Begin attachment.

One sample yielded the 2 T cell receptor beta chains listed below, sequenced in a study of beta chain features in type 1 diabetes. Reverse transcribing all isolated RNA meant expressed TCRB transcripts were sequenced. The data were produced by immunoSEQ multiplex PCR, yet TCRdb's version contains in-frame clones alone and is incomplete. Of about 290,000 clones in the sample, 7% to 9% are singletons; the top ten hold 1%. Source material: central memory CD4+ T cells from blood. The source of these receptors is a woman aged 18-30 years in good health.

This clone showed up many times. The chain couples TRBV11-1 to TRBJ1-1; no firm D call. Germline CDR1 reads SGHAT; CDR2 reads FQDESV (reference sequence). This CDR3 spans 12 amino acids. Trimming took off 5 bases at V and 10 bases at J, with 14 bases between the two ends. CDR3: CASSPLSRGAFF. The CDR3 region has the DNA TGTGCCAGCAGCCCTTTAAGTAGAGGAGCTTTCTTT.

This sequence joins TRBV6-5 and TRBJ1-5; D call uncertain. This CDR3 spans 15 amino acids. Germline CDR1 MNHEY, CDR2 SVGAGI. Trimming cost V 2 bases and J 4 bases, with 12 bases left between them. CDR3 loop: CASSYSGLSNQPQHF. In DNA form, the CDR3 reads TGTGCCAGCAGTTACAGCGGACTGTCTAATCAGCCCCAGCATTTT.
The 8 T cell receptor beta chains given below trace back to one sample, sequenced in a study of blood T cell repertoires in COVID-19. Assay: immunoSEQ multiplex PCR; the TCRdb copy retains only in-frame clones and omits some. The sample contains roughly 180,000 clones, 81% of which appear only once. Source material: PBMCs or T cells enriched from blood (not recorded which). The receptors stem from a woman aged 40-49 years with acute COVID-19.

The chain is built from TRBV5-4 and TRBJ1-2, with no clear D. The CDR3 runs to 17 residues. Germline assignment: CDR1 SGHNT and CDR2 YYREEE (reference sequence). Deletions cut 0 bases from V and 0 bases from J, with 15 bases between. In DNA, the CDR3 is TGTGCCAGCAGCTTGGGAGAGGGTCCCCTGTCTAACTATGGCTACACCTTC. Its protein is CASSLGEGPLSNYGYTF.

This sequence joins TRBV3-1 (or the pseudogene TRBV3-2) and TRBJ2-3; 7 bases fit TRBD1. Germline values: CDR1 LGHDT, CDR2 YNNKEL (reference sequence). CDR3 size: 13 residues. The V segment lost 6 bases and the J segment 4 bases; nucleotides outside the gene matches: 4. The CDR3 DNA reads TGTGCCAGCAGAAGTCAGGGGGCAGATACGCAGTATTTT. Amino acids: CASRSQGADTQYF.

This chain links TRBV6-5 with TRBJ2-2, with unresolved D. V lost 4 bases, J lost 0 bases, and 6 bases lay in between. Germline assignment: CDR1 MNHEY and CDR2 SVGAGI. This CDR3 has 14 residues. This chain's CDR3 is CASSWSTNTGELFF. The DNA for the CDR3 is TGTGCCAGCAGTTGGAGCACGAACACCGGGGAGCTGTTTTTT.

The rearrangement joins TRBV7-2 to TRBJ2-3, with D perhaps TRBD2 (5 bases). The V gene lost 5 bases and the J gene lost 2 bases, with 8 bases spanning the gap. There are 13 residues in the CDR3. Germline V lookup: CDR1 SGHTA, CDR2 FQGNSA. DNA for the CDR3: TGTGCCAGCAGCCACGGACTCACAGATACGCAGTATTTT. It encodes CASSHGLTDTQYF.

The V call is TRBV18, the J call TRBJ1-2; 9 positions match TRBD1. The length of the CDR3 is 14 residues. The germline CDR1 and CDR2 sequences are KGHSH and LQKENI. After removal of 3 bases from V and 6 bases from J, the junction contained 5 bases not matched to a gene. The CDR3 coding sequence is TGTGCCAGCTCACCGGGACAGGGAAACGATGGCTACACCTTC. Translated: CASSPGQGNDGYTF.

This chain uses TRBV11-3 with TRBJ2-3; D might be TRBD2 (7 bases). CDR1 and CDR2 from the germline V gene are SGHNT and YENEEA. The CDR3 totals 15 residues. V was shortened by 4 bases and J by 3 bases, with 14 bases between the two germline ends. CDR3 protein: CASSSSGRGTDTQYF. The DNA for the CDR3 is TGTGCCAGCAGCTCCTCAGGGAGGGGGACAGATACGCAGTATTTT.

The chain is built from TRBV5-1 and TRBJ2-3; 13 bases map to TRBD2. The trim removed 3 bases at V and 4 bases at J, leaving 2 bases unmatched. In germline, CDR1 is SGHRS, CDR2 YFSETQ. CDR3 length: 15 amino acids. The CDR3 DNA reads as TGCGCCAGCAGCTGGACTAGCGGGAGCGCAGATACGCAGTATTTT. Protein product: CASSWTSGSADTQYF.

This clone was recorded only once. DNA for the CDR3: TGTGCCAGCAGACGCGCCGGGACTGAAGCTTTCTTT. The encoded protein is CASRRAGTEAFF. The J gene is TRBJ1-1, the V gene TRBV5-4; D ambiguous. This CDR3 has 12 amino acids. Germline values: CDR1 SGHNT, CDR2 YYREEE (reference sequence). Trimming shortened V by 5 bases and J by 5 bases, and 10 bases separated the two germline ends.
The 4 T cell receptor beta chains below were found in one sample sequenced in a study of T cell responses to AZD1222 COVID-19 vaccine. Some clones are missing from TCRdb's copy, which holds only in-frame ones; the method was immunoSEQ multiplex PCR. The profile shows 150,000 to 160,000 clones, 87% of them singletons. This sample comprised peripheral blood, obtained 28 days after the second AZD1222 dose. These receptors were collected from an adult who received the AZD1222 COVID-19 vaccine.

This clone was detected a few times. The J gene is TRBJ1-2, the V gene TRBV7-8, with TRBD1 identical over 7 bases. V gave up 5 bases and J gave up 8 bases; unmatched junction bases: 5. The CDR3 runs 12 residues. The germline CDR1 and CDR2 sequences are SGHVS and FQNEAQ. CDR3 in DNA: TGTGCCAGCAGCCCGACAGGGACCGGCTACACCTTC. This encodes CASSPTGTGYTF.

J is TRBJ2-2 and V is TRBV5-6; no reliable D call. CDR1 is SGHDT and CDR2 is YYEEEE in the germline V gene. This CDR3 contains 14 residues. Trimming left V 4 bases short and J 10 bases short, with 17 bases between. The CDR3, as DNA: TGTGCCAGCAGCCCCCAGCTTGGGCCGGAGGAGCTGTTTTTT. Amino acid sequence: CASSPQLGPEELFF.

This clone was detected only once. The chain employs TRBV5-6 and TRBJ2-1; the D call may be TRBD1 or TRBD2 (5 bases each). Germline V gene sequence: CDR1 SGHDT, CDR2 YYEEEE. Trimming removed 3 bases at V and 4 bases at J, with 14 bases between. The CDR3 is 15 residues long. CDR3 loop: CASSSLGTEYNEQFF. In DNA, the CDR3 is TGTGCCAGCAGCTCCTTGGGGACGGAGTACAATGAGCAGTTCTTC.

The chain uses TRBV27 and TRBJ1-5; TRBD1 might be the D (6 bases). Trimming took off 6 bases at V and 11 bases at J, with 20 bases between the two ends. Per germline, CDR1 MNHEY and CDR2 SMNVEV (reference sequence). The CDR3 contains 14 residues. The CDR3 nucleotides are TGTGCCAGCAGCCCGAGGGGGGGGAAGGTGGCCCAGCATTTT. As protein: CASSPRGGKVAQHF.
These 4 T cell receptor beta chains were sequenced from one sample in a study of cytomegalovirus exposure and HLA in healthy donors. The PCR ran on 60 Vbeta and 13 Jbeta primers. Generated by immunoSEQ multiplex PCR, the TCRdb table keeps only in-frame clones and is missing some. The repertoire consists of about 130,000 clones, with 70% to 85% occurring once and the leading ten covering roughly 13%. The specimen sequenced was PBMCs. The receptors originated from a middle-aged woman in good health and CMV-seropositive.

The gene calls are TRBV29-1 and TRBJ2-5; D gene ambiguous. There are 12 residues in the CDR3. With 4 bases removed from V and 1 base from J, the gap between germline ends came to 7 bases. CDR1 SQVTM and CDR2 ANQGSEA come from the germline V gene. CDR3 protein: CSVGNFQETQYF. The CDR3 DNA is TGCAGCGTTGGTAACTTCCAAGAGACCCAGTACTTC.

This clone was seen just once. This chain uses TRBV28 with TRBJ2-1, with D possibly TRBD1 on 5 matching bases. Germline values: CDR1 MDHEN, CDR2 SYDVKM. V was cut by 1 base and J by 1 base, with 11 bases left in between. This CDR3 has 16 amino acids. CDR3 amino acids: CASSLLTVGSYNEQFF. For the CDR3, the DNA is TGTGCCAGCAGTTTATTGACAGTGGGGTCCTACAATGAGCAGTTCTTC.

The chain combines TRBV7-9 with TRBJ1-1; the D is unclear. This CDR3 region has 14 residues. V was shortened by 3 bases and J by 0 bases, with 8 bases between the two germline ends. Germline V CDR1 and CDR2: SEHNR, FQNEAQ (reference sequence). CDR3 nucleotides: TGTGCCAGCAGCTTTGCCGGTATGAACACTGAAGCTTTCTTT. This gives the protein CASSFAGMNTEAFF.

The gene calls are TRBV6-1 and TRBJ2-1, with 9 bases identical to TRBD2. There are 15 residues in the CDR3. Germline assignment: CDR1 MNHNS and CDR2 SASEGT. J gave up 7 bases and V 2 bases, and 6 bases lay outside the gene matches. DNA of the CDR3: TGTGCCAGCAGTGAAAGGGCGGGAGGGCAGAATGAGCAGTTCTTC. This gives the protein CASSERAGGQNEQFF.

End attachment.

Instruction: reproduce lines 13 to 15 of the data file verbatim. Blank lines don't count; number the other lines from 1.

The 4 T cell receptor beta chains below were found in one sample sequenced in a study of T cell responses to AZD1222 COVID-19 vaccine. Some clones are missing from TCRdb's copy, which holds only in-frame ones; the method was immunoSEQ multiplex PCR. The profile shows 150,000 to 160,000 clones, 87% of them singletons. This sample comprised peripheral blood, obtained 28 days after the second AZD1222 dose. These receptors were collected from an adult who received the AZD1222 COVID-19 vaccine.

This clone was detected a few times. The J gene is TRBJ1-2, the V gene TRBV7-8, with TRBD1 identical over 7 bases. V gave up 5 bases and J gave up 8 bases; unmatched junction bases: 5. The CDR3 runs 12 residues. The germline CDR1 and CDR2 sequences are SGHVS and FQNEAQ. CDR3 in DNA: TGTGCCAGCAGCCCGACAGGGACCGGCTACACCTTC. This encodes CASSPTGTGYTF.

J is TRBJ2-2 and V is TRBV5-6; no reliable D call. CDR1 is SGHDT and CDR2 is YYEEEE in the germline V gene. This CDR3 contains 14 residues. Trimming left V 4 bases short and J 10 bases short, with 17 bases between. The CDR3, as DNA: TGTGCCAGCAGCCCCCAGCTTGGGCCGGAGGAGCTGTTTTTT. Amino acid sequence: CASSPQLGPEELFF.